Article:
Abandonment. It is a force. A sweeping, unrelenting storm whose winds blow like a gale, terrorizing the soul. I’ve seen it. It is not a pretty sight.
Abandonment is fond of the night. It stalks its prey. It lies in wait until the day’s activities are done. The mind has grown quiet, and the heart is alone. The haunting slowly begins, and the cover of darkness provides fertile ground for those tiny seeds that blossom into a full-grown weed. The weed of “I don’t belong. Anywhere.”
It’s bad enough for an adult to process the cruel assault of physical abandonment. It is worse for a child. Unable to fully understand what those tornadic emotions mean, a child is left with little to battle the elements. Not able to articulate the true nature of these feelings, hot tears and alien cries fill the night as sadness piles on like a blanket.
My son was abandoned once. In a small, cramped hospital across the world, his biological mother climbed those steps, pushed through the front door and signed in for delivery. They had never seen her before; she had not submitted to any prenatal care, and two days after he was born, they would never see her again. There he lay . . . questions about his origin abounded, and even more pressing questions about his health hung in the air. There were no initial answers for either. The first two months of my son’s life were spent in that hospital, lying in a cold, static environment. I’ve been there. I’ve walked the dirty hallways. And although I find little comfort in that fact, I know they cared for him as best they could. However, when most newborns are afforded the warm, swaddled embrace of their mothers and fathers, he was afforded neither. Negotiating the alien nature of the world outside the womb without the presence of a parent, to be helpless in a foreign world, that suffering makes an imprint on the soul.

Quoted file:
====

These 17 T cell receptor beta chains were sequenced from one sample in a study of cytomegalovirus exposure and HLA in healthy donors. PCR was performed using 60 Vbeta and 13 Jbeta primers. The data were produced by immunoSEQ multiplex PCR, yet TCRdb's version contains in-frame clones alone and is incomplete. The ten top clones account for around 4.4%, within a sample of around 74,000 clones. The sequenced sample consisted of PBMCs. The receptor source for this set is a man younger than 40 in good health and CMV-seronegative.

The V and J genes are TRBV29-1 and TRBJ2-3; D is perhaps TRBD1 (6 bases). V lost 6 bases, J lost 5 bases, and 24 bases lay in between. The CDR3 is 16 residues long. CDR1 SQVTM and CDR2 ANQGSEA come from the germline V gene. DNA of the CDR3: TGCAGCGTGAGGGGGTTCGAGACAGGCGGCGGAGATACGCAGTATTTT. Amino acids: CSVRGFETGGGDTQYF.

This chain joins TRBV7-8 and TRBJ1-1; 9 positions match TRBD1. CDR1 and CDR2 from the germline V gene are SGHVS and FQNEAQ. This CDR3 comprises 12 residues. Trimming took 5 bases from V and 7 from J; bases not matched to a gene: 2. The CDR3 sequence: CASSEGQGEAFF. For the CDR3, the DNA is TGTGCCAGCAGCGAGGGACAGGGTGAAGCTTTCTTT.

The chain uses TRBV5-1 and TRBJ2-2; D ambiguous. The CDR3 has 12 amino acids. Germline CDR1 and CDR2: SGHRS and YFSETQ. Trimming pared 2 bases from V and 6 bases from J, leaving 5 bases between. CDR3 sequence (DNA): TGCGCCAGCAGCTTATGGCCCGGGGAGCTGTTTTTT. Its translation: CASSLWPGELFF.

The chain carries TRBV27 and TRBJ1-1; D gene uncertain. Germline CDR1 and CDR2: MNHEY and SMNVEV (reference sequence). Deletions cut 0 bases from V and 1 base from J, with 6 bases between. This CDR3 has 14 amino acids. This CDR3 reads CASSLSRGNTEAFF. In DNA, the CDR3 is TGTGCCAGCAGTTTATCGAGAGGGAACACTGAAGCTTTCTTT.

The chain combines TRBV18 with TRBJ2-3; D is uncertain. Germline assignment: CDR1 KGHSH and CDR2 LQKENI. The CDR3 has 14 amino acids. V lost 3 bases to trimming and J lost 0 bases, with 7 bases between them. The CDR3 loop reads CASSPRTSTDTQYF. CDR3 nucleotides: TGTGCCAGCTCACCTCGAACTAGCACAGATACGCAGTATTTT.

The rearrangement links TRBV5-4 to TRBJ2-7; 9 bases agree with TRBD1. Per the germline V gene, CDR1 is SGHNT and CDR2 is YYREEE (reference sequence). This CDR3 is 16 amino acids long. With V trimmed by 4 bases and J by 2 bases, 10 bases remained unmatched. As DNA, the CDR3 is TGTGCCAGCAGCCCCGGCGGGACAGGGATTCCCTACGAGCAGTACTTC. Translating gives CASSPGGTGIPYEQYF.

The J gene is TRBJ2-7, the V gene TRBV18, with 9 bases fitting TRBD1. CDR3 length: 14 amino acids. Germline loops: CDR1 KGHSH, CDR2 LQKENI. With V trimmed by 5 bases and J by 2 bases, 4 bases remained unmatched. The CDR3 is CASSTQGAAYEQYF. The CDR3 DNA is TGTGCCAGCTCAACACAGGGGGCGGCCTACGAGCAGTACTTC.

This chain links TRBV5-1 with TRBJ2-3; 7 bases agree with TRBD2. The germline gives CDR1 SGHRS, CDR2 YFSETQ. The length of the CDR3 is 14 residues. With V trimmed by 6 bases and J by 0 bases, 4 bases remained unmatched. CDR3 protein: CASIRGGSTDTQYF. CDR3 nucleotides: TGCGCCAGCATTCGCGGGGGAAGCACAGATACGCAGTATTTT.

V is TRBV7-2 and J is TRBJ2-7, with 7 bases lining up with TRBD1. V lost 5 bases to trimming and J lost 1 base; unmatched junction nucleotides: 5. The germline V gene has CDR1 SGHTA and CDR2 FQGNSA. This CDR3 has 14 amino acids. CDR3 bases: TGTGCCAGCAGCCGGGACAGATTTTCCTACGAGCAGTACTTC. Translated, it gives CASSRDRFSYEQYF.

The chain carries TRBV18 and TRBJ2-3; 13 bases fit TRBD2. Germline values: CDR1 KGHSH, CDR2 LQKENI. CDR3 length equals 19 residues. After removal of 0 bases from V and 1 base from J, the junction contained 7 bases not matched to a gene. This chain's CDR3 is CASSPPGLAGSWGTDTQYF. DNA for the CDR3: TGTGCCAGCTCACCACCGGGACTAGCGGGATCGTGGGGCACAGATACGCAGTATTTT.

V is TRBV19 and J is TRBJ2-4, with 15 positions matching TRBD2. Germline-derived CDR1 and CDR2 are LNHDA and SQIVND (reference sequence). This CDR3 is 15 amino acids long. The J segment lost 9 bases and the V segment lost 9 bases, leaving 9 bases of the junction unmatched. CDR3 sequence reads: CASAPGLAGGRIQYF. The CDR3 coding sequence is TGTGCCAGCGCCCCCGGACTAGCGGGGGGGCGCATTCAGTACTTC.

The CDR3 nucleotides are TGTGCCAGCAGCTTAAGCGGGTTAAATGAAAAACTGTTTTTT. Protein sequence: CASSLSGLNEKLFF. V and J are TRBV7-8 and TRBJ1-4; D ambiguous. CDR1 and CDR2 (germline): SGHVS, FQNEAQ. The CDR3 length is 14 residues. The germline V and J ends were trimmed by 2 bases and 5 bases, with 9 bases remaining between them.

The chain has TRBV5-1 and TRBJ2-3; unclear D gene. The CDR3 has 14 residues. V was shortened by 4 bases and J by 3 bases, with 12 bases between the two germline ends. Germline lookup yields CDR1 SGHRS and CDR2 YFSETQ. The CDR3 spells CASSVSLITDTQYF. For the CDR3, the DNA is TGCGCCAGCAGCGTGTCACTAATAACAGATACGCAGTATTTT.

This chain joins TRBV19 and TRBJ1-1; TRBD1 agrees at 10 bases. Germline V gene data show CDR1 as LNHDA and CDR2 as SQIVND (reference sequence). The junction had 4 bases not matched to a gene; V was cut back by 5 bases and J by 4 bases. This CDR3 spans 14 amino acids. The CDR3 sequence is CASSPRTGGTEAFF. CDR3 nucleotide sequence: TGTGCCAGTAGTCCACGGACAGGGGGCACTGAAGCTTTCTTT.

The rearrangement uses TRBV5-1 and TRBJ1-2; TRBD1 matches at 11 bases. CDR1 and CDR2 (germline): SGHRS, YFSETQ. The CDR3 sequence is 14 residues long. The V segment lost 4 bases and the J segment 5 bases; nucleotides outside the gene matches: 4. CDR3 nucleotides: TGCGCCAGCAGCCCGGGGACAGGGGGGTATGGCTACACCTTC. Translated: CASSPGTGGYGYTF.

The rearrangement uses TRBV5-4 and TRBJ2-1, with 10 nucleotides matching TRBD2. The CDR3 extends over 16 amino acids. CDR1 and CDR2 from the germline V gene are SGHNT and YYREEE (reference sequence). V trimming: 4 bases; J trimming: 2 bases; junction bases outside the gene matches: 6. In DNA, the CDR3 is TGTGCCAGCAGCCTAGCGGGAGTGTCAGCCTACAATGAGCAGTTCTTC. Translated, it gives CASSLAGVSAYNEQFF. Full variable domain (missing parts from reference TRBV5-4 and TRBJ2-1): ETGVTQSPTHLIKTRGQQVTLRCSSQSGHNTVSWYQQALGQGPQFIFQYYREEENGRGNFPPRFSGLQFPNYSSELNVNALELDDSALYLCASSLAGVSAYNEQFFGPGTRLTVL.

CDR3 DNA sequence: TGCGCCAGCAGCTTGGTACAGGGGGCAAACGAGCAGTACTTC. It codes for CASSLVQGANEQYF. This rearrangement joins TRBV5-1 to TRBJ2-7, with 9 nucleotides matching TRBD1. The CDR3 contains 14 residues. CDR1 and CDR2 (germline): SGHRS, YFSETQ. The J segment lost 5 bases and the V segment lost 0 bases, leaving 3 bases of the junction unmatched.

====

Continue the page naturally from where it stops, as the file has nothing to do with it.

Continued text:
Early pictures of my boy demonstrate this truth. With a blank stare and expressionless face, he built a tiny wall to protect his tiny heart. Impenetrable, so it seemed, to any earthly force, every visit my husband and I had with him before he legally became ours was characterized by this shared understanding. He was not buying what we were selling. Abandonment had built a prison around his emotions, and fear was the warden. The sinkhole that was his spirit in the orphanage that became his home was only growing deeper with every passing month. The momentum was palpable.
The day we took him as ours we discovered the key to his self-imposed confinement. We happened upon it, in fact. It came in quiet bursts of laughter and giggles, small smiles that curled the corners of his tiny lips, creases that broke the stoic expressionless glare. Tickles and caresses, play time, attention, strokes of reassurance, warm baths with bubbles . . . quite frankly, love. The kind of driving, unrelenting, burning, soul stirring emotion that pushed two people past their comfort zones and their time zones, crazily traveling half way around the world in search of a family. The kind authored by a relentless King bound and determined to re-capture his beloved from a dungeon of sin. Sacrificial, authentic, all-powerful, and captivating. Love with a capital L.